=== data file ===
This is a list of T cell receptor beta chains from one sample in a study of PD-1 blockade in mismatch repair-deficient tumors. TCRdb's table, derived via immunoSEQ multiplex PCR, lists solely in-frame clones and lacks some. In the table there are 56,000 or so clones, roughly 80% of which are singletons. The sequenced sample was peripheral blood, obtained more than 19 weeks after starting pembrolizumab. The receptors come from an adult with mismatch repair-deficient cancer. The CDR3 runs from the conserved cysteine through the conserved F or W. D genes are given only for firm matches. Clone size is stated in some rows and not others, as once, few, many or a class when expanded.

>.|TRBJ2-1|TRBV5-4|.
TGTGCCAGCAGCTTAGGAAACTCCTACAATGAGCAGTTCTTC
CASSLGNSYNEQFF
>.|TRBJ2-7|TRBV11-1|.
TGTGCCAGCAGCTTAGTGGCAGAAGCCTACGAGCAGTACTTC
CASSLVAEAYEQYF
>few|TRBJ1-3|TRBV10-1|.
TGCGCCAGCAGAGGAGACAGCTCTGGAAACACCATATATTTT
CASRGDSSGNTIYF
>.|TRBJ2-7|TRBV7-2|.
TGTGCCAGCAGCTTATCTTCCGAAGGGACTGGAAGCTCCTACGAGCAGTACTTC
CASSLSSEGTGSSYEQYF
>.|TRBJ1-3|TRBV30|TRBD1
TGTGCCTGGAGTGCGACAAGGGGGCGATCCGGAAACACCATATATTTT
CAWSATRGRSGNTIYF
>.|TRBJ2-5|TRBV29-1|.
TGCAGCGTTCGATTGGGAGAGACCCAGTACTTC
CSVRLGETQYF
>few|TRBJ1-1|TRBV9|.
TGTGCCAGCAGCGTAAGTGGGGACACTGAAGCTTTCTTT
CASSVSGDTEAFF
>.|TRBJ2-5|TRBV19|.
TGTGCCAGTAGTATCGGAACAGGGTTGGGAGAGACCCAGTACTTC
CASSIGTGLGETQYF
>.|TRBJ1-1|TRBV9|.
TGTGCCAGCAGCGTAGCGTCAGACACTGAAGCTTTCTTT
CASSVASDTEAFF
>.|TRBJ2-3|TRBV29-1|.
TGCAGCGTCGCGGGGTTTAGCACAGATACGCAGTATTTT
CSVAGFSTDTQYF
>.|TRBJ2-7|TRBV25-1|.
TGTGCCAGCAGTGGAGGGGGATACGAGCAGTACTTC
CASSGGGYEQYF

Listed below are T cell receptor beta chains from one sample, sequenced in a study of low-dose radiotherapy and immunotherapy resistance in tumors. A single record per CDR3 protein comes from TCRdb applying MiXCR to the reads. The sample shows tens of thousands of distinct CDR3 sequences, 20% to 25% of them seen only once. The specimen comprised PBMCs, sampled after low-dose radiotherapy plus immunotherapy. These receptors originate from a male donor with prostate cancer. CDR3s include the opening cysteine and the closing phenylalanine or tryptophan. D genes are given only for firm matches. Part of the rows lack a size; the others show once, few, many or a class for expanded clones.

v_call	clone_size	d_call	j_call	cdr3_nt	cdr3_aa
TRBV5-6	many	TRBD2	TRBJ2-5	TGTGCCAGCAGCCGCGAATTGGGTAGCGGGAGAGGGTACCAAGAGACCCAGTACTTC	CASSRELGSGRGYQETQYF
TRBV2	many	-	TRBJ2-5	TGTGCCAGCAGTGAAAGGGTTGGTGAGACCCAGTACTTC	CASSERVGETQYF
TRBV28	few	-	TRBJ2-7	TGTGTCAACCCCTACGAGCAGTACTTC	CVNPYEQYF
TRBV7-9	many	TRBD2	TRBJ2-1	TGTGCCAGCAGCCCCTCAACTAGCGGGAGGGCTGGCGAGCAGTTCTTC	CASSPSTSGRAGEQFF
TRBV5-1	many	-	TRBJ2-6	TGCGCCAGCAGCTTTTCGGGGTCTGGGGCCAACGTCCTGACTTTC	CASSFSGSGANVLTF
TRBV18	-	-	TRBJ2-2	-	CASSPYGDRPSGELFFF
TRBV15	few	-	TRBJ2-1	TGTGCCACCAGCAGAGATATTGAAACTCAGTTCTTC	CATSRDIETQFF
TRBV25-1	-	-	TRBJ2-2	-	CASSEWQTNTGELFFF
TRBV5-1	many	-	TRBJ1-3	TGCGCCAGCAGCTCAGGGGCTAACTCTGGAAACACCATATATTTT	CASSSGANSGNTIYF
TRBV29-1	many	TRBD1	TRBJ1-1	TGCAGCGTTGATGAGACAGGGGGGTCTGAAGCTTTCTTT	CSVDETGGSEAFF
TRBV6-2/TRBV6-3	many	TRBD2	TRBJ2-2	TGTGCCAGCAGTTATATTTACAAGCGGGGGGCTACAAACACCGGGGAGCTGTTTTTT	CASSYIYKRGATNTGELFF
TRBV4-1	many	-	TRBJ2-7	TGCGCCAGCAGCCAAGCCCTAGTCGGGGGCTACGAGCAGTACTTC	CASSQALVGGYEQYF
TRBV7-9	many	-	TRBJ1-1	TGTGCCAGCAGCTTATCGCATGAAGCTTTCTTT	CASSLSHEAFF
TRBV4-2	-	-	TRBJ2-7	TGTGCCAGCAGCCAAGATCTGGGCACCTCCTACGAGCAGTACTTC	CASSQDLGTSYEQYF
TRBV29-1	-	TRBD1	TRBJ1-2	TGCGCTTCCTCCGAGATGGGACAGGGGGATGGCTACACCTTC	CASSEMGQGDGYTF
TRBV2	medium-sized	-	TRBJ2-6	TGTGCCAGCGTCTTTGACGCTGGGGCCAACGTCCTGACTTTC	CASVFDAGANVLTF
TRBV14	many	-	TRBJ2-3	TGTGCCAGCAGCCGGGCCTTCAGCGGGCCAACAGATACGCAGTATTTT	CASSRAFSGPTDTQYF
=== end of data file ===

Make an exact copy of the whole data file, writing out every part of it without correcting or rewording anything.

This is a list of T cell receptor beta chains from one sample in a study of PD-1 blockade in mismatch repair-deficient tumors. TCRdb's table, derived via immunoSEQ multiplex PCR, lists solely in-frame clones and lacks some. In the table there are 56,000 or so clones, roughly 80% of which are singletons. The sequenced sample was peripheral blood, obtained more than 19 weeks after starting pembrolizumab. The receptors come from an adult with mismatch repair-deficient cancer. The CDR3 runs from the conserved cysteine through the conserved F or W. D genes are given only for firm matches. Clone size is stated in some rows and not others, as once, few, many or a class when expanded.

>.|TRBJ2-1|TRBV5-4|.
TGTGCCAGCAGCTTAGGAAACTCCTACAATGAGCAGTTCTTC
CASSLGNSYNEQFF
>.|TRBJ2-7|TRBV11-1|.
TGTGCCAGCAGCTTAGTGGCAGAAGCCTACGAGCAGTACTTC
CASSLVAEAYEQYF
>few|TRBJ1-3|TRBV10-1|.
TGCGCCAGCAGAGGAGACAGCTCTGGAAACACCATATATTTT
CASRGDSSGNTIYF
>.|TRBJ2-7|TRBV7-2|.
TGTGCCAGCAGCTTATCTTCCGAAGGGACTGGAAGCTCCTACGAGCAGTACTTC
CASSLSSEGTGSSYEQYF
>.|TRBJ1-3|TRBV30|TRBD1
TGTGCCTGGAGTGCGACAAGGGGGCGATCCGGAAACACCATATATTTT
CAWSATRGRSGNTIYF
>.|TRBJ2-5|TRBV29-1|.
TGCAGCGTTCGATTGGGAGAGACCCAGTACTTC
CSVRLGETQYF
>few|TRBJ1-1|TRBV9|.
TGTGCCAGCAGCGTAAGTGGGGACACTGAAGCTTTCTTT
CASSVSGDTEAFF
>.|TRBJ2-5|TRBV19|.
TGTGCCAGTAGTATCGGAACAGGGTTGGGAGAGACCCAGTACTTC
CASSIGTGLGETQYF
>.|TRBJ1-1|TRBV9|.
TGTGCCAGCAGCGTAGCGTCAGACACTGAAGCTTTCTTT
CASSVASDTEAFF
>.|TRBJ2-3|TRBV29-1|.
TGCAGCGTCGCGGGGTTTAGCACAGATACGCAGTATTTT
CSVAGFSTDTQYF
>.|TRBJ2-7|TRBV25-1|.
TGTGCCAGCAGTGGAGGGGGATACGAGCAGTACTTC
CASSGGGYEQYF

Listed below are T cell receptor beta chains from one sample, sequenced in a study of low-dose radiotherapy and immunotherapy resistance in tumors. A single record per CDR3 protein comes from TCRdb applying MiXCR to the reads. The sample shows tens of thousands of distinct CDR3 sequences, 20% to 25% of them seen only once. The specimen comprised PBMCs, sampled after low-dose radiotherapy plus immunotherapy. These receptors originate from a male donor with prostate cancer. CDR3s include the opening cysteine and the closing phenylalanine or tryptophan. D genes are given only for firm matches. Part of the rows lack a size; the others show once, few, many or a class for expanded clones.

v_call	clone_size	d_call	j_call	cdr3_nt	cdr3_aa
TRBV5-6	many	TRBD2	TRBJ2-5	TGTGCCAGCAGCCGCGAATTGGGTAGCGGGAGAGGGTACCAAGAGACCCAGTACTTC	CASSRELGSGRGYQETQYF
TRBV2	many	-	TRBJ2-5	TGTGCCAGCAGTGAAAGGGTTGGTGAGACCCAGTACTTC	CASSERVGETQYF
TRBV28	few	-	TRBJ2-7	TGTGTCAACCCCTACGAGCAGTACTTC	CVNPYEQYF
TRBV7-9	many	TRBD2	TRBJ2-1	TGTGCCAGCAGCCCCTCAACTAGCGGGAGGGCTGGCGAGCAGTTCTTC	CASSPSTSGRAGEQFF
TRBV5-1	many	-	TRBJ2-6	TGCGCCAGCAGCTTTTCGGGGTCTGGGGCCAACGTCCTGACTTTC	CASSFSGSGANVLTF
TRBV18	-	-	TRBJ2-2	-	CASSPYGDRPSGELFFF
TRBV15	few	-	TRBJ2-1	TGTGCCACCAGCAGAGATATTGAAACTCAGTTCTTC	CATSRDIETQFF
TRBV25-1	-	-	TRBJ2-2	-	CASSEWQTNTGELFFF
TRBV5-1	many	-	TRBJ1-3	TGCGCCAGCAGCTCAGGGGCTAACTCTGGAAACACCATATATTTT	CASSSGANSGNTIYF
TRBV29-1	many	TRBD1	TRBJ1-1	TGCAGCGTTGATGAGACAGGGGGGTCTGAAGCTTTCTTT	CSVDETGGSEAFF
TRBV6-2/TRBV6-3	many	TRBD2	TRBJ2-2	TGTGCCAGCAGTTATATTTACAAGCGGGGGGCTACAAACACCGGGGAGCTGTTTTTT	CASSYIYKRGATNTGELFF
TRBV4-1	many	-	TRBJ2-7	TGCGCCAGCAGCCAAGCCCTAGTCGGGGGCTACGAGCAGTACTTC	CASSQALVGGYEQYF
TRBV7-9	many	-	TRBJ1-1	TGTGCCAGCAGCTTATCGCATGAAGCTTTCTTT	CASSLSHEAFF
TRBV4-2	-	-	TRBJ2-7	TGTGCCAGCAGCCAAGATCTGGGCACCTCCTACGAGCAGTACTTC	CASSQDLGTSYEQYF
TRBV29-1	-	TRBD1	TRBJ1-2	TGCGCTTCCTCCGAGATGGGACAGGGGGATGGCTACACCTTC	CASSEMGQGDGYTF
TRBV2	medium-sized	-	TRBJ2-6	TGTGCCAGCGTCTTTGACGCTGGGGCCAACGTCCTGACTTTC	CASVFDAGANVLTF
TRBV14	many	-	TRBJ2-3	TGTGCCAGCAGCCGGGCCTTCAGCGGGCCAACAGATACGCAGTATTTT	CASSRAFSGPTDTQYF